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Addressing physician spending

The Alberta government is addressing health spending by looking at current physician compensation models.

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The Alberta government, Alberta Medical Association (AMA) and other partners work together on initiatives and programs that strengthen the health system for all Albertans.

This collaborative relationship with the AMA is very important and has resulted in a wide range of health system improvements, including: enhanced patient access and quality care, the creation of Primary Care Networks, Electronic Medical Records, Connect Care and the development and implementation of opioid response strategies.

Addressing health spending

Past successes, however, do not preclude us from having tough but necessary conversations today.

We are committed to addressing health spending in order to meet Albertans’ health care needs and ensure sustainability of the health system for future generations. The goal is to find efficiencies, reduce costs and get better results for Albertans.

Physician spending

Physician costs are the second highest expense in the Health ministry’s budget.

There is $5.3 billion or almost 25% of the health budget being spent on physician compensation and development this year.

Average payments to Alberta physicians are 24% higher per person than comparable provinces, such as Ontario, Quebec and British Columbia. Today, a doctor in Alberta earns approximately $100,000 more every year than a doctor in British Columbia.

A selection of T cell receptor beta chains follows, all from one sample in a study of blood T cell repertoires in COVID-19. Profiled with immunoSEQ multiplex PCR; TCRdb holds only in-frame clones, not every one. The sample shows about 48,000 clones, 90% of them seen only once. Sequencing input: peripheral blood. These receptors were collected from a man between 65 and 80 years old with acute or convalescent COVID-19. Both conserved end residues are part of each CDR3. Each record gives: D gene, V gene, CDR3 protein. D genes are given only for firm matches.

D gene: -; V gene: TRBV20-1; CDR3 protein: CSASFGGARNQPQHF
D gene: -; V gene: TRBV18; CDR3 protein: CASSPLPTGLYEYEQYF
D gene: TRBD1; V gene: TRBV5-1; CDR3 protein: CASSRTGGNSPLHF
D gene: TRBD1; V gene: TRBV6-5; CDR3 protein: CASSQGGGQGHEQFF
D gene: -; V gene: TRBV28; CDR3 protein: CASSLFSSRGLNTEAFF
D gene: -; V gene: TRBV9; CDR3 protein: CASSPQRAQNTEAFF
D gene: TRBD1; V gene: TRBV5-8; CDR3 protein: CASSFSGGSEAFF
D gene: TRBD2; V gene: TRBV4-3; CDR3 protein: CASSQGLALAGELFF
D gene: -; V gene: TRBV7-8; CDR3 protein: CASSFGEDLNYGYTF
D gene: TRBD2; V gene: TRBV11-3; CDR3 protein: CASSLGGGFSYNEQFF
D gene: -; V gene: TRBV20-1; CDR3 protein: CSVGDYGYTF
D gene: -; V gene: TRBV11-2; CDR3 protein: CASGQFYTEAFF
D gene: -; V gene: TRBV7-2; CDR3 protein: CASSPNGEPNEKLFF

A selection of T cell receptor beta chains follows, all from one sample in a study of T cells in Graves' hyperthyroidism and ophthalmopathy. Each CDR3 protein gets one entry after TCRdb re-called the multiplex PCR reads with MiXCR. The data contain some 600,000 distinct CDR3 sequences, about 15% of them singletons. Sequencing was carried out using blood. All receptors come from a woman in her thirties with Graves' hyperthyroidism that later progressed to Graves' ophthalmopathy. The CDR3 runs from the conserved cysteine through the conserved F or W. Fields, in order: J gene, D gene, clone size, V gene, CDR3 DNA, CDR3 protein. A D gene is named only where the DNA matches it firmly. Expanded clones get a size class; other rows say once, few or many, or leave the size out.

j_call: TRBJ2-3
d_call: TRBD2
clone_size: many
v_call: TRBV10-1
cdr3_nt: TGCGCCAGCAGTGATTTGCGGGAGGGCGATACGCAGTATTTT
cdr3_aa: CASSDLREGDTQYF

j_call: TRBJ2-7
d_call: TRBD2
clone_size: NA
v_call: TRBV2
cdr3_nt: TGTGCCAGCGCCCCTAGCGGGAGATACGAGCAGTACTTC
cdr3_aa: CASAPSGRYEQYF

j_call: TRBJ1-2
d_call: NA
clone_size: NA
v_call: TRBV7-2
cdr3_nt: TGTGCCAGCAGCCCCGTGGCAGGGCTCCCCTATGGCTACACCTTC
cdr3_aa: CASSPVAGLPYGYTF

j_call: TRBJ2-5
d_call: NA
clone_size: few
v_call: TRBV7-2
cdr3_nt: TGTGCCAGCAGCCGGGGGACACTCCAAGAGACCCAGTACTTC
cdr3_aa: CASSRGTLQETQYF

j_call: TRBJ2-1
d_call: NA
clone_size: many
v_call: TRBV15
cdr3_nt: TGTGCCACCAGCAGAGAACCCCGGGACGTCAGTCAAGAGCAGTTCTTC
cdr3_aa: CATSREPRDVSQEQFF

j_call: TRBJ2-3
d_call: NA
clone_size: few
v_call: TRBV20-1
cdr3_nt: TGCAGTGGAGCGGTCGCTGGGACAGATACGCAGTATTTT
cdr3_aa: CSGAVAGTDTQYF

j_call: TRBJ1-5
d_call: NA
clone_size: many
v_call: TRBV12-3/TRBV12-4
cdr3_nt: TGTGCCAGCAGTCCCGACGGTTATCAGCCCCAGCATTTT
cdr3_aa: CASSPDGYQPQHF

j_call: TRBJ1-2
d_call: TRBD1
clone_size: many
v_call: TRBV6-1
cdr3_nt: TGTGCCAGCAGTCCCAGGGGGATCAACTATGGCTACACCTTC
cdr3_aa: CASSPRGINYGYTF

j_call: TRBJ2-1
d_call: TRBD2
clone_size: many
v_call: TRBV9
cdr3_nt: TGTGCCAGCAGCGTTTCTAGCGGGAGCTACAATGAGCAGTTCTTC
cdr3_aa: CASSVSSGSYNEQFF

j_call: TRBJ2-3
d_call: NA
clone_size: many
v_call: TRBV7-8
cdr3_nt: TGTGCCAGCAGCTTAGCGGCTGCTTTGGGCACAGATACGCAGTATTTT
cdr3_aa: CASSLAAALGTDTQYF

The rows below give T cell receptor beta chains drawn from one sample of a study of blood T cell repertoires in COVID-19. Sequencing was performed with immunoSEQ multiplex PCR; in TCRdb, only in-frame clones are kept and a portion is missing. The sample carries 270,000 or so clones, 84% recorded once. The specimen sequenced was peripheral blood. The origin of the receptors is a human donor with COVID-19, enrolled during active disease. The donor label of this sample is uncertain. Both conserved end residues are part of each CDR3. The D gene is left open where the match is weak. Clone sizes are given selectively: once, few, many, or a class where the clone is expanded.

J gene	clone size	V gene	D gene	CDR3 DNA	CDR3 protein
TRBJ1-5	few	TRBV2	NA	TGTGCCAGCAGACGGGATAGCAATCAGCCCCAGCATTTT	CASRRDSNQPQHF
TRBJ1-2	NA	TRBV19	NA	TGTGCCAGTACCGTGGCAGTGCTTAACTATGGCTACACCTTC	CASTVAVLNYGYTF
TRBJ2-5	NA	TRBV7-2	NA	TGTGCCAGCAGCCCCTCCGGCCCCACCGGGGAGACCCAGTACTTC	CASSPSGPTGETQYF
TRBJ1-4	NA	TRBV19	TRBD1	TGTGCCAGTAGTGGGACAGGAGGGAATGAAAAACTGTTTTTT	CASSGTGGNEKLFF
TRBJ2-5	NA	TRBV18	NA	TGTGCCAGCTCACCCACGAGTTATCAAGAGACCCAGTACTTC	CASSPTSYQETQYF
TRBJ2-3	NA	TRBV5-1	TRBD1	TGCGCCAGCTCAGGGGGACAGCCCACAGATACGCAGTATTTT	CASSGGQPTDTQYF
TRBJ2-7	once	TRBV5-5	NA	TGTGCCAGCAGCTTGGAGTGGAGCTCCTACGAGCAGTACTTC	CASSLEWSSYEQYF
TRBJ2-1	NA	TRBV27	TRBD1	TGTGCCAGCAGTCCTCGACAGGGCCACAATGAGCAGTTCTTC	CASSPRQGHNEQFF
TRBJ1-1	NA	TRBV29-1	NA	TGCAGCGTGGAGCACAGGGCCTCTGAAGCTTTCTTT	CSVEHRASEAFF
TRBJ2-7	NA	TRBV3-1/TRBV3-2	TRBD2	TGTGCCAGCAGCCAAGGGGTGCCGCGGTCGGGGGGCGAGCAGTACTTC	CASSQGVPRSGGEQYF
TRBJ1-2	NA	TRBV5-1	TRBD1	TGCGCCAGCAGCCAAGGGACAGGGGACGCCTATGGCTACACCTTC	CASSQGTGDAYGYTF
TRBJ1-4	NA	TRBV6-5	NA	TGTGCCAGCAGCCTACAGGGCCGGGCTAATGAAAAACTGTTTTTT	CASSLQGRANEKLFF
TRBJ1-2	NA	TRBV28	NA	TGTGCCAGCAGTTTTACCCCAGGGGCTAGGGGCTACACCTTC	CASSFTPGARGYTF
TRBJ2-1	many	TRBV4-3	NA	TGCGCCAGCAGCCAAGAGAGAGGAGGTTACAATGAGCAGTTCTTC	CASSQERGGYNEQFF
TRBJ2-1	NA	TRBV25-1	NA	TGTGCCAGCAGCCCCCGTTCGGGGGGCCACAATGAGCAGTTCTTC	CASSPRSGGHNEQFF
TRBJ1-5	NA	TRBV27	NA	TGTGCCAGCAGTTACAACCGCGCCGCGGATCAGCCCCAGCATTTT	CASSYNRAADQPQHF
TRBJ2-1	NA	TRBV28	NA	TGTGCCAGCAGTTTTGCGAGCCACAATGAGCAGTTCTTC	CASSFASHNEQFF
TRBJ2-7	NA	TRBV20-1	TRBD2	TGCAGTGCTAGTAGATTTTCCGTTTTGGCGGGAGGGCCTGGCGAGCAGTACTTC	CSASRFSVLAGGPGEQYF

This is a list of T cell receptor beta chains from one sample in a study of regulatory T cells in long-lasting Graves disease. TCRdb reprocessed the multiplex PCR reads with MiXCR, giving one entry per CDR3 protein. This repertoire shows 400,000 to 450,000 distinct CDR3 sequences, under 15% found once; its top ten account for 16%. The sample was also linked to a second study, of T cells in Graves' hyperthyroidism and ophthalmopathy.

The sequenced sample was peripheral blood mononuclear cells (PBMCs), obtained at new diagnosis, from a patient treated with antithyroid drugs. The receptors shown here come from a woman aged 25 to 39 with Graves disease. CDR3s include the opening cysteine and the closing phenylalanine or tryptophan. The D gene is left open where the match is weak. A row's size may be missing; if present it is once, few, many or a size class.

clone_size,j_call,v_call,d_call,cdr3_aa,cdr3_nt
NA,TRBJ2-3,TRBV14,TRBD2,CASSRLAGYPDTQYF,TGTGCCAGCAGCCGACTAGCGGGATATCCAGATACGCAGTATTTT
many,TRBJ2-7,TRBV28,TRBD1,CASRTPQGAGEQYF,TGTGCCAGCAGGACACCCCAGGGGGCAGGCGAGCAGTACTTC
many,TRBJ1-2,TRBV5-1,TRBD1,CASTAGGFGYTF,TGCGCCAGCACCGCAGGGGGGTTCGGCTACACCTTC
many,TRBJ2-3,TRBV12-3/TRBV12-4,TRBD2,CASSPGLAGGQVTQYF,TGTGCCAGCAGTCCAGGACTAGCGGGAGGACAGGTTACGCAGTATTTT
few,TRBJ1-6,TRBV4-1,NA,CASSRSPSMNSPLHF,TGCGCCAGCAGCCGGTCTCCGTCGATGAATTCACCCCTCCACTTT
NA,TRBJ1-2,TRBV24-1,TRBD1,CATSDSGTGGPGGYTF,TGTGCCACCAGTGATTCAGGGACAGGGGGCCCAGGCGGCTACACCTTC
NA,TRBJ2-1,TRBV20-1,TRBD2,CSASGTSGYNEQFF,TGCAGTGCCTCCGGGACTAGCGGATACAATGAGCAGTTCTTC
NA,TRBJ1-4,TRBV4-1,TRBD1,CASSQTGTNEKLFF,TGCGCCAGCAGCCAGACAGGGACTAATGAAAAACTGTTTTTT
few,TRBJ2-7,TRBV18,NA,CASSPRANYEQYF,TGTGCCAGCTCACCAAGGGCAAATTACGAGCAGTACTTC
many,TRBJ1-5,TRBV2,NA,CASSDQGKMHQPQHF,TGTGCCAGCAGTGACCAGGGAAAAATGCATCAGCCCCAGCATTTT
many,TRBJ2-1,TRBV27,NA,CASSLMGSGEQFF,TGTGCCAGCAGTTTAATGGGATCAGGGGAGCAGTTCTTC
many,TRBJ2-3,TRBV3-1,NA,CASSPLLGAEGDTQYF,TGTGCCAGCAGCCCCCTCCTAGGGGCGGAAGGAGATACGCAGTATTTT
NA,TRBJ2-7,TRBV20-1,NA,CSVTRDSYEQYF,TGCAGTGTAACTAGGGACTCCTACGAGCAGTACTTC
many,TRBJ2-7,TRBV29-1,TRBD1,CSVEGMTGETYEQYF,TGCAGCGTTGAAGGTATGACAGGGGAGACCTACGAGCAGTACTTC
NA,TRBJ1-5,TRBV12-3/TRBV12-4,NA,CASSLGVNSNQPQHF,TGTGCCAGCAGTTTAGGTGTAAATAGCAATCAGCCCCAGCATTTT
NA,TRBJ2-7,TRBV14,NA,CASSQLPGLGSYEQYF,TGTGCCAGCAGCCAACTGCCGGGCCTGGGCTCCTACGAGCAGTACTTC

The report by the Blue Ribbon Panel on Alberta’s Finances, known as the MacKinnon report, found physician expenditure growth was close to 300% since 2002, while the average of comparator provinces was 200%. Alberta also has one of the highest numbers of physicians per 100,000 population.

How have physician costs grown in Alberta since 2002? Since 2002, Alberta's physician expenditure growth per capita was 69%.

Need for change

The MacKinnon report indicated a major impediment to reducing the cost of physician services in Alberta is the terms and decision-making process in the agreement between government and the AMA.

The report pointed out several factors that make it difficult to make significant changes in how physicians are paid and to effectively control increasing costs. These factors include the AMA’s position that reduction in fees paid for one type of service must be offset by increases in other areas, as well as the voting structure of the Physician Compensation Committee.

In its recommendations, the MacKinnon report said government should limit the increasing cost of physician services by providing incentives for physicians to move to Alternative Payment Plans and by renegotiating the agreement with the AMA.

AMA Agreement

The AMA Agreement is negotiated between government and the AMA and outlines how physicians in Alberta are compensated.

The current AMA Agreement has been in effect since April 2011, and was preceded by other agreements between government, the AMA, and at times, Alberta Health Services. The AMA Agreement can only be terminated through mutual agreement of the parties, or through legal routes.

Only certain financial matters in the AMA Agreement ever expire:

  • the annual percentage changes to compensation rates and prices for physician benefit and support programs
  • the term over which those percentage changes apply

Financial matters in the current agreement expire on March 31, 2020.

Negotiations for a new agreement have begun with physicians. We will work with physicians to establish a new model that is respectful to them, while being more affordable to taxpayers. It is important that the agreement works in ways that enable Albertans to realize better health outcomes and build a stronger and more sustainable health system.